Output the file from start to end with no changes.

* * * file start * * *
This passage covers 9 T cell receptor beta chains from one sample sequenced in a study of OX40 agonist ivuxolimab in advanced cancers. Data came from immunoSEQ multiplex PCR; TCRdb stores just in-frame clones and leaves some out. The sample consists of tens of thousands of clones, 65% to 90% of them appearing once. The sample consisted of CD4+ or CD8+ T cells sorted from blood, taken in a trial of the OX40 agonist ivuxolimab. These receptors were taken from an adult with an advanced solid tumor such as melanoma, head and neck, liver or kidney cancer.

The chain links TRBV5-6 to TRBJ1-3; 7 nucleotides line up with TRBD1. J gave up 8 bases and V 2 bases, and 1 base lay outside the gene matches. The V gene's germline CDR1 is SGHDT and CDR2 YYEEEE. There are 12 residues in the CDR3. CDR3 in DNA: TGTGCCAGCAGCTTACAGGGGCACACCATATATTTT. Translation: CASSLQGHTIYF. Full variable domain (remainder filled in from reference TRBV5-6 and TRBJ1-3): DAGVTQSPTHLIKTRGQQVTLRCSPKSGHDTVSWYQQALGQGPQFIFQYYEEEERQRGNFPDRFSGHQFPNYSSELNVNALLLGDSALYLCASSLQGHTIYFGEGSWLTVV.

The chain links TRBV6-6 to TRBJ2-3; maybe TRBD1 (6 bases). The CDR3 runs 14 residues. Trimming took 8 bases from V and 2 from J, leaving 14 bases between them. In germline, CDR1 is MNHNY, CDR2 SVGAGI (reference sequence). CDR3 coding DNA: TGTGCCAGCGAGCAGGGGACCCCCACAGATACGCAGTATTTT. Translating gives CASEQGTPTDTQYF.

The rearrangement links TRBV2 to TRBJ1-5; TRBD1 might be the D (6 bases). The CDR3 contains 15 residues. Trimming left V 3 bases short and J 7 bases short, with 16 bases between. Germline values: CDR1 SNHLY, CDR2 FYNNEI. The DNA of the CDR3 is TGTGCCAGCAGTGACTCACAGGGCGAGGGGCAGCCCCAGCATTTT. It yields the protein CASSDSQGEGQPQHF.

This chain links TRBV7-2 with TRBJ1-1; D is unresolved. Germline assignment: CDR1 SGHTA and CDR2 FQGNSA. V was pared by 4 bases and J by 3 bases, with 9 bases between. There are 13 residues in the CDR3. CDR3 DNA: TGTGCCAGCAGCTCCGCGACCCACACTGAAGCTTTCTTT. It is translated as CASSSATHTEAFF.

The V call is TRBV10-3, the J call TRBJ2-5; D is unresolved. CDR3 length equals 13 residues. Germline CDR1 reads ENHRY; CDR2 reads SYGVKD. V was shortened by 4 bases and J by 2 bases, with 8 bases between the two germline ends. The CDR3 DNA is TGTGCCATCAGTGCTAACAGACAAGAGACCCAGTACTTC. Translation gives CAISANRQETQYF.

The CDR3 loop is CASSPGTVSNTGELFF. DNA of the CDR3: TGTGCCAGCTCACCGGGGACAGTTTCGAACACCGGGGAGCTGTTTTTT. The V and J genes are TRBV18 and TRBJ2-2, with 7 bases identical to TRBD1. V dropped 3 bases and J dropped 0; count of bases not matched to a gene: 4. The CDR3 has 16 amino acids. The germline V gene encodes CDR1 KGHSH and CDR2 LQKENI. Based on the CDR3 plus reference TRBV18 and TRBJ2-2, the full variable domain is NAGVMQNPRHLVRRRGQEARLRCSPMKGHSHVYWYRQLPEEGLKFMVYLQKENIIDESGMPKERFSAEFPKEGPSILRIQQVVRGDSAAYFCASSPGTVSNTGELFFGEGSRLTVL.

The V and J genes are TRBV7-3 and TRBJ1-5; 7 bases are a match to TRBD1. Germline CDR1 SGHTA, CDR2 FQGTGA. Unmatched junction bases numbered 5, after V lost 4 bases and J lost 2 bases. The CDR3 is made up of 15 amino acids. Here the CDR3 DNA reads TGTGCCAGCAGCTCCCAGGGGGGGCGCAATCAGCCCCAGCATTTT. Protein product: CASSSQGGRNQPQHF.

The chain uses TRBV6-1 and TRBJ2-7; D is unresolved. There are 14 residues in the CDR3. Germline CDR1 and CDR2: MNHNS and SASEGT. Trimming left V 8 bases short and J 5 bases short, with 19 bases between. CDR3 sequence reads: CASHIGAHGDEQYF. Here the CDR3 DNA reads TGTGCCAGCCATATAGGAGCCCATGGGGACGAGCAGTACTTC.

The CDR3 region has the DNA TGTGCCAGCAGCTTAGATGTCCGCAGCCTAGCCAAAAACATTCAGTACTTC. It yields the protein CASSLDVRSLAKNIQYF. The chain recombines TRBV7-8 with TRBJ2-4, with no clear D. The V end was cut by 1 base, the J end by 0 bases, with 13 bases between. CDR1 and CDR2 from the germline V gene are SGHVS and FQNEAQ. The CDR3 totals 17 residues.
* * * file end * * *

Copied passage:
This passage covers 9 T cell receptor beta chains from one sample sequenced in a study of OX40 agonist ivuxolimab in advanced cancers. Data came from immunoSEQ multiplex PCR; TCRdb stores just in-frame clones and leaves some out. The sample consists of tens of thousands of clones, 65% to 90% of them appearing once. The sample consisted of CD4+ or CD8+ T cells sorted from blood, taken in a trial of the OX40 agonist ivuxolimab. These receptors were taken from an adult with an advanced solid tumor such as melanoma, head and neck, liver or kidney cancer.

The chain links TRBV5-6 to TRBJ1-3; 7 nucleotides line up with TRBD1. J gave up 8 bases and V 2 bases, and 1 base lay outside the gene matches. The V gene's germline CDR1 is SGHDT and CDR2 YYEEEE. There are 12 residues in the CDR3. CDR3 in DNA: TGTGCCAGCAGCTTACAGGGGCACACCATATATTTT. Translation: CASSLQGHTIYF. Full variable domain (remainder filled in from reference TRBV5-6 and TRBJ1-3): DAGVTQSPTHLIKTRGQQVTLRCSPKSGHDTVSWYQQALGQGPQFIFQYYEEEERQRGNFPDRFSGHQFPNYSSELNVNALLLGDSALYLCASSLQGHTIYFGEGSWLTVV.

The chain links TRBV6-6 to TRBJ2-3; maybe TRBD1 (6 bases). The CDR3 runs 14 residues. Trimming took 8 bases from V and 2 from J, leaving 14 bases between them. In germline, CDR1 is MNHNY, CDR2 SVGAGI (reference sequence). CDR3 coding DNA: TGTGCCAGCGAGCAGGGGACCCCCACAGATACGCAGTATTTT. Translating gives CASEQGTPTDTQYF.

The rearrangement links TRBV2 to TRBJ1-5; TRBD1 might be the D (6 bases). The CDR3 contains 15 residues. Trimming left V 3 bases short and J 7 bases short, with 16 bases between. Germline values: CDR1 SNHLY, CDR2 FYNNEI. The DNA of the CDR3 is TGTGCCAGCAGTGACTCACAGGGCGAGGGGCAGCCCCAGCATTTT. It yields the protein CASSDSQGEGQPQHF.

This chain links TRBV7-2 with TRBJ1-1; D is unresolved. Germline assignment: CDR1 SGHTA and CDR2 FQGNSA. V was pared by 4 bases and J by 3 bases, with 9 bases between. There are 13 residues in the CDR3. CDR3 DNA: TGTGCCAGCAGCTCCGCGACCCACACTGAAGCTTTCTTT. It is translated as CASSSATHTEAFF.

The V call is TRBV10-3, the J call TRBJ2-5; D is unresolved. CDR3 length equals 13 residues. Germline CDR1 reads ENHRY; CDR2 reads SYGVKD. V was shortened by 4 bases and J by 2 bases, with 8 bases between the two germline ends. The CDR3 DNA is TGTGCCATCAGTGCTAACAGACAAGAGACCCAGTACTTC. Translation gives CAISANRQETQYF.

The CDR3 loop is CASSPGTVSNTGELFF. DNA of the CDR3: TGTGCCAGCTCACCGGGGACAGTTTCGAACACCGGGGAGCTGTTTTTT. The V and J genes are TRBV18 and TRBJ2-2, with 7 bases identical to TRBD1. V dropped 3 bases and J dropped 0; count of bases not matched to a gene: 4. The CDR3 has 16 amino acids. The germline V gene encodes CDR1 KGHSH and CDR2 LQKENI. Based on the CDR3 plus reference TRBV18 and TRBJ2-2, the full variable domain is NAGVMQNPRHLVRRRGQEARLRCSPMKGHSHVYWYRQLPEEGLKFMVYLQKENIIDESGMPKERFSAEFPKEGPSILRIQQVVRGDSAAYFCASSPGTVSNTGELFFGEGSRLTVL.

The V and J genes are TRBV7-3 and TRBJ1-5; 7 bases are a match to TRBD1. Germline CDR1 SGHTA, CDR2 FQGTGA. Unmatched junction bases numbered 5, after V lost 4 bases and J lost 2 bases. The CDR3 is made up of 15 amino acids. Here the CDR3 DNA reads TGTGCCAGCAGCTCCCAGGGGGGGCGCAATCAGCCCCAGCATTTT. Protein product: CASSSQGGRNQPQHF.

The chain uses TRBV6-1 and TRBJ2-7; D is unresolved. There are 14 residues in the CDR3. Germline CDR1 and CDR2: MNHNS and SASEGT. Trimming left V 8 bases short and J 5 bases short, with 19 bases between. CDR3 sequence reads: CASHIGAHGDEQYF. Here the CDR3 DNA reads TGTGCCAGCCATATAGGAGCCCATGGGGACGAGCAGTACTTC.

The CDR3 region has the DNA TGTGCCAGCAGCTTAGATGTCCGCAGCCTAGCCAAAAACATTCAGTACTTC. It yields the protein CASSLDVRSLAKNIQYF. The chain recombines TRBV7-8 with TRBJ2-4, with no clear D. The V end was cut by 1 base, the J end by 0 bases, with 13 bases between. CDR1 and CDR2 from the germline V gene are SGHVS and FQNEAQ. The CDR3 totals 17 residues.